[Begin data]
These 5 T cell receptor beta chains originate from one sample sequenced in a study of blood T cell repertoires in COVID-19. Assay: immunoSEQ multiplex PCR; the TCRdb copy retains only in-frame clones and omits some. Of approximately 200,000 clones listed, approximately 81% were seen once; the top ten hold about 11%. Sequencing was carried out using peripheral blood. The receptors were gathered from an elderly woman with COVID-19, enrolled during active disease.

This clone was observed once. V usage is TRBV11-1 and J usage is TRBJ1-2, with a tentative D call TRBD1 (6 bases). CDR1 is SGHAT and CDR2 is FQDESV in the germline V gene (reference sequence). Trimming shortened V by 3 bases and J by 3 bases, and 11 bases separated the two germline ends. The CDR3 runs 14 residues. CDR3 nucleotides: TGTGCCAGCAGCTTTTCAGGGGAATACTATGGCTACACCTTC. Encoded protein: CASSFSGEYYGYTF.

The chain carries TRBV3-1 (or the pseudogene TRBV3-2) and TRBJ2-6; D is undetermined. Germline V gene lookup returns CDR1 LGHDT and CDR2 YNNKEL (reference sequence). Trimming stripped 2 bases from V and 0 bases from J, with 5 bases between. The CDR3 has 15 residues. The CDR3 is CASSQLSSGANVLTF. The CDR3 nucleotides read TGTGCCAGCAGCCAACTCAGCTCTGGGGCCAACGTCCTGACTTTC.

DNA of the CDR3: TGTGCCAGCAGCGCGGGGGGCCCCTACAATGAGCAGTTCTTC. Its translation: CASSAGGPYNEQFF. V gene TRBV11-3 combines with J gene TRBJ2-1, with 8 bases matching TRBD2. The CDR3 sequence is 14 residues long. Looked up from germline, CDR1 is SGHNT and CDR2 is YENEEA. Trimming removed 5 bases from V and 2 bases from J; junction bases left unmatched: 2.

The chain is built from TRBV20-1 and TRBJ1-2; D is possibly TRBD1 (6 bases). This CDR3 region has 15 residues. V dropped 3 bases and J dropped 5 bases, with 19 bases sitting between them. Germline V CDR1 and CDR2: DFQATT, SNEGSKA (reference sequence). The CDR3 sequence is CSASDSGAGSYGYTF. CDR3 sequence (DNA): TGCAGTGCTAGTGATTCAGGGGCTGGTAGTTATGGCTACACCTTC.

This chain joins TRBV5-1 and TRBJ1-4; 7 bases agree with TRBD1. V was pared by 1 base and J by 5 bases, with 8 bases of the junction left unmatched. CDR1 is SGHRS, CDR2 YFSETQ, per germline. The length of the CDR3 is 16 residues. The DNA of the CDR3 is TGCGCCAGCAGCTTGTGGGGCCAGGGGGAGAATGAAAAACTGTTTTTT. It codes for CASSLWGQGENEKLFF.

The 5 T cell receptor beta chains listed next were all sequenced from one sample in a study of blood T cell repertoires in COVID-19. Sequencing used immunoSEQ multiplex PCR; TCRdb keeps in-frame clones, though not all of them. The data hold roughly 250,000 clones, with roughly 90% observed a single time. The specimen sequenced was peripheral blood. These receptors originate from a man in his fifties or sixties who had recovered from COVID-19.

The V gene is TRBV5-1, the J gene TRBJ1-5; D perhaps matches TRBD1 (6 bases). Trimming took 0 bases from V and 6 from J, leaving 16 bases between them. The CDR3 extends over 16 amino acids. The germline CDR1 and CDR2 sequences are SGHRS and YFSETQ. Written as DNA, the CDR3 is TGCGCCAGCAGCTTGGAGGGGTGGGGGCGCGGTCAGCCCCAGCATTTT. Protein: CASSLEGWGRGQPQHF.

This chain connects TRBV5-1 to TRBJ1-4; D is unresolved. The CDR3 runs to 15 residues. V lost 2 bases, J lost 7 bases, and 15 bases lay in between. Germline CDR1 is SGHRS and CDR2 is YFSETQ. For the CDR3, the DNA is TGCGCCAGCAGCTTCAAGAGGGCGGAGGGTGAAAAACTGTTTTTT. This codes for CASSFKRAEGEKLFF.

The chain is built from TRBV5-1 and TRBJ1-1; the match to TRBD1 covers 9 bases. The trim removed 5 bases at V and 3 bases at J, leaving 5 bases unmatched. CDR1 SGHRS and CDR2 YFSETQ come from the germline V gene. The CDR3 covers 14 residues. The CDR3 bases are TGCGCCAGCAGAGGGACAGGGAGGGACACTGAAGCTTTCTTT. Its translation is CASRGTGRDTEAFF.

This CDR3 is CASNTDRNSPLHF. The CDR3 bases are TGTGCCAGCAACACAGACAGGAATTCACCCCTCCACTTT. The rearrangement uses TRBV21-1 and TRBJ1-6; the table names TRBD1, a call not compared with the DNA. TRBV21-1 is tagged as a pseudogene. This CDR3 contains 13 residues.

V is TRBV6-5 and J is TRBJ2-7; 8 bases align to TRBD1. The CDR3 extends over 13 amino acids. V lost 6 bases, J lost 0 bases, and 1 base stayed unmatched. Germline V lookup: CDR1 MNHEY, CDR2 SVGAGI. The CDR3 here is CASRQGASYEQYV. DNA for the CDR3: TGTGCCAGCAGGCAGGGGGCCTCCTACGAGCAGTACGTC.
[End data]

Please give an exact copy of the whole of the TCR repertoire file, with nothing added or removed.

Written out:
These 5 T cell receptor beta chains originate from one sample sequenced in a study of blood T cell repertoires in COVID-19. Assay: immunoSEQ multiplex PCR; the TCRdb copy retains only in-frame clones and omits some. Of approximately 200,000 clones listed, approximately 81% were seen once; the top ten hold about 11%. Sequencing was carried out using peripheral blood. The receptors were gathered from an elderly woman with COVID-19, enrolled during active disease.

This clone was observed once. V usage is TRBV11-1 and J usage is TRBJ1-2, with a tentative D call TRBD1 (6 bases). CDR1 is SGHAT and CDR2 is FQDESV in the germline V gene (reference sequence). Trimming shortened V by 3 bases and J by 3 bases, and 11 bases separated the two germline ends. The CDR3 runs 14 residues. CDR3 nucleotides: TGTGCCAGCAGCTTTTCAGGGGAATACTATGGCTACACCTTC. Encoded protein: CASSFSGEYYGYTF.

The chain carries TRBV3-1 (or the pseudogene TRBV3-2) and TRBJ2-6; D is undetermined. Germline V gene lookup returns CDR1 LGHDT and CDR2 YNNKEL (reference sequence). Trimming stripped 2 bases from V and 0 bases from J, with 5 bases between. The CDR3 has 15 residues. The CDR3 is CASSQLSSGANVLTF. The CDR3 nucleotides read TGTGCCAGCAGCCAACTCAGCTCTGGGGCCAACGTCCTGACTTTC.

DNA of the CDR3: TGTGCCAGCAGCGCGGGGGGCCCCTACAATGAGCAGTTCTTC. Its translation: CASSAGGPYNEQFF. V gene TRBV11-3 combines with J gene TRBJ2-1, with 8 bases matching TRBD2. The CDR3 sequence is 14 residues long. Looked up from germline, CDR1 is SGHNT and CDR2 is YENEEA. Trimming removed 5 bases from V and 2 bases from J; junction bases left unmatched: 2.

The chain is built from TRBV20-1 and TRBJ1-2; D is possibly TRBD1 (6 bases). This CDR3 region has 15 residues. V dropped 3 bases and J dropped 5 bases, with 19 bases sitting between them. Germline V CDR1 and CDR2: DFQATT, SNEGSKA (reference sequence). The CDR3 sequence is CSASDSGAGSYGYTF. CDR3 sequence (DNA): TGCAGTGCTAGTGATTCAGGGGCTGGTAGTTATGGCTACACCTTC.

This chain joins TRBV5-1 and TRBJ1-4; 7 bases agree with TRBD1. V was pared by 1 base and J by 5 bases, with 8 bases of the junction left unmatched. CDR1 is SGHRS, CDR2 YFSETQ, per germline. The length of the CDR3 is 16 residues. The DNA of the CDR3 is TGCGCCAGCAGCTTGTGGGGCCAGGGGGAGAATGAAAAACTGTTTTTT. It codes for CASSLWGQGENEKLFF.

The 5 T cell receptor beta chains listed next were all sequenced from one sample in a study of blood T cell repertoires in COVID-19. Sequencing used immunoSEQ multiplex PCR; TCRdb keeps in-frame clones, though not all of them. The data hold roughly 250,000 clones, with roughly 90% observed a single time. The specimen sequenced was peripheral blood. These receptors originate from a man in his fifties or sixties who had recovered from COVID-19.

The V gene is TRBV5-1, the J gene TRBJ1-5; D perhaps matches TRBD1 (6 bases). Trimming took 0 bases from V and 6 from J, leaving 16 bases between them. The CDR3 extends over 16 amino acids. The germline CDR1 and CDR2 sequences are SGHRS and YFSETQ. Written as DNA, the CDR3 is TGCGCCAGCAGCTTGGAGGGGTGGGGGCGCGGTCAGCCCCAGCATTTT. Protein: CASSLEGWGRGQPQHF.

This chain connects TRBV5-1 to TRBJ1-4; D is unresolved. The CDR3 runs to 15 residues. V lost 2 bases, J lost 7 bases, and 15 bases lay in between. Germline CDR1 is SGHRS and CDR2 is YFSETQ. For the CDR3, the DNA is TGCGCCAGCAGCTTCAAGAGGGCGGAGGGTGAAAAACTGTTTTTT. This codes for CASSFKRAEGEKLFF.

The chain is built from TRBV5-1 and TRBJ1-1; the match to TRBD1 covers 9 bases. The trim removed 5 bases at V and 3 bases at J, leaving 5 bases unmatched. CDR1 SGHRS and CDR2 YFSETQ come from the germline V gene. The CDR3 covers 14 residues. The CDR3 bases are TGCGCCAGCAGAGGGACAGGGAGGGACACTGAAGCTTTCTTT. Its translation is CASRGTGRDTEAFF.

This CDR3 is CASNTDRNSPLHF. The CDR3 bases are TGTGCCAGCAACACAGACAGGAATTCACCCCTCCACTTT. The rearrangement uses TRBV21-1 and TRBJ1-6; the table names TRBD1, a call not compared with the DNA. TRBV21-1 is tagged as a pseudogene. This CDR3 contains 13 residues.

V is TRBV6-5 and J is TRBJ2-7; 8 bases align to TRBD1. The CDR3 extends over 13 amino acids. V lost 6 bases, J lost 0 bases, and 1 base stayed unmatched. Germline V lookup: CDR1 MNHEY, CDR2 SVGAGI. The CDR3 here is CASRQGASYEQYV. DNA for the CDR3: TGTGCCAGCAGGCAGGGGGCCTCCTACGAGCAGTACGTC.